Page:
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Title Description
01). A Balanced Approach to Forecasting Credit Risk

In a recessionary environment, companies are looking for ways to accurately predict revenues and losses as unemployment increases and consumers and businesses default on their payment obligations. This paper presents a case study which compares two approaches to predicting losses using econometric methods.

02). Forecasting Insurance Claims - An Application of Tobit Modeling

This paper introduces the reader to a technique know as 'Tobit Regression' as a way of modeling a variable with data clustered around a lower limit such as zero. Sorry, this paper is unavailable at this time.

03). Target Marketing with Logit Regression

This paper illustrates how you can more effectively determine which customers will respond to new product offers. The same approach can be used for developing new target marketing lists as are used by the credit card companies in extending pre-approved offers of credit in the mail.

04). Introducing C.A.R.T. to the Forecasting Process

This paper presents a simple and easy to follow discussion of a modeling process called "CART" (Classification and Regression Trees) which can be used to supplement the forecasting process and help to better understand the relationships in your data.

05). New Product Forecasting Tools Find a Home in Telecommunications Credit Scoring

This presentation discusses the application of new product forecasting techniques in credit scoring. This is a nontechnical paper written to give a broad overview while highlighting the advantages of using a certain statistical tool in the modeling process.

06). How to Stress Test Your Credit Portfolio

This paper discusses an approach to forecasting credit losses using an econometric technique called "Pooled Cross-Section Time Series Regression". An illustration is given where a company can aggregate its portfolio information at the geographic level and use it to model and forecast future trends.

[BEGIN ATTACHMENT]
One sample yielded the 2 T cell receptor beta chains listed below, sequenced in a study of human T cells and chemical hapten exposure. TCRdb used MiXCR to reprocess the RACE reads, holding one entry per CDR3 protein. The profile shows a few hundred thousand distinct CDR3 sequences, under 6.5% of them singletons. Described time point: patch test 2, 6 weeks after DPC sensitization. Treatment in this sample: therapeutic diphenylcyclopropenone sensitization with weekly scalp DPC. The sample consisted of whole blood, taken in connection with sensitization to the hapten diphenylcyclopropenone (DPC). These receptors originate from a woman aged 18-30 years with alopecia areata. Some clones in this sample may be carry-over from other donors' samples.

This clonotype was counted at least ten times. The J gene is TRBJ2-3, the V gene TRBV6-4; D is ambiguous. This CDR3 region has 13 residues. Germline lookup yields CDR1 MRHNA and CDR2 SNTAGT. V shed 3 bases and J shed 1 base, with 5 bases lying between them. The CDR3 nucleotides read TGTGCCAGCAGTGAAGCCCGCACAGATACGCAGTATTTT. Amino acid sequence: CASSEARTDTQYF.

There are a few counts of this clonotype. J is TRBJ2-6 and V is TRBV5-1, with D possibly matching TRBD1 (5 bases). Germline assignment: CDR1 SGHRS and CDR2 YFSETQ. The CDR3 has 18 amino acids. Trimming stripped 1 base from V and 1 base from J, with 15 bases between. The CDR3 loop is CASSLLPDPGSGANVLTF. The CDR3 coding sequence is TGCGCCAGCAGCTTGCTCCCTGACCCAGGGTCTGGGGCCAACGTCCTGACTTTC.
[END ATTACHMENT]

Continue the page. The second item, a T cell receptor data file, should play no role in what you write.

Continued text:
07). An Interactive Gui Front-end for a Credit Scoring Modeling System

This paper discusses the development of a modeling system for credit scoring written in SAS /AF.

08). New Product Forecasting

Article in Marketing News.

09). An Introduction to New Product Forecasting - NPD Practices (VISIONS) - Part 1

This paper introduces how diffusion models can be used for new product forecasting. This nontechnical paper gives a readable illustration of how a product manager can begin the forecasting process within a systematic framework producing results which can be used to justify the roll-out of a new product.

10). An Introduction to New Product Forecasting - NPD Practices (VISIONS) - Part 2

Continuation of previous article in VISIONS publication.

11). Introduction to New Product Forecasting - NPD Practices (VISIONS) - Part 3

Continuation of previous article in VISIONS publication.

12). Forecasting New Product Acceptance: A Walk through the Basics

This paper summarizes a step by step procedure for forecasting new product sales from start to finish. Topics include preliminary data analysis, data preperation, basic statistics, hypothesis testing, correlations, regression, dummy variables, transformations, interaction terms, model validation, and forecast simulation.

13). Innovation in a Consulting Environment

This discussion centers around how a consulting company which offered financial services developed a new service which allowed companies to stress test their credit portfolios using econometric methods and data at the sub-state geography level.

14). Life-Cycle Approach to New Product Forecasting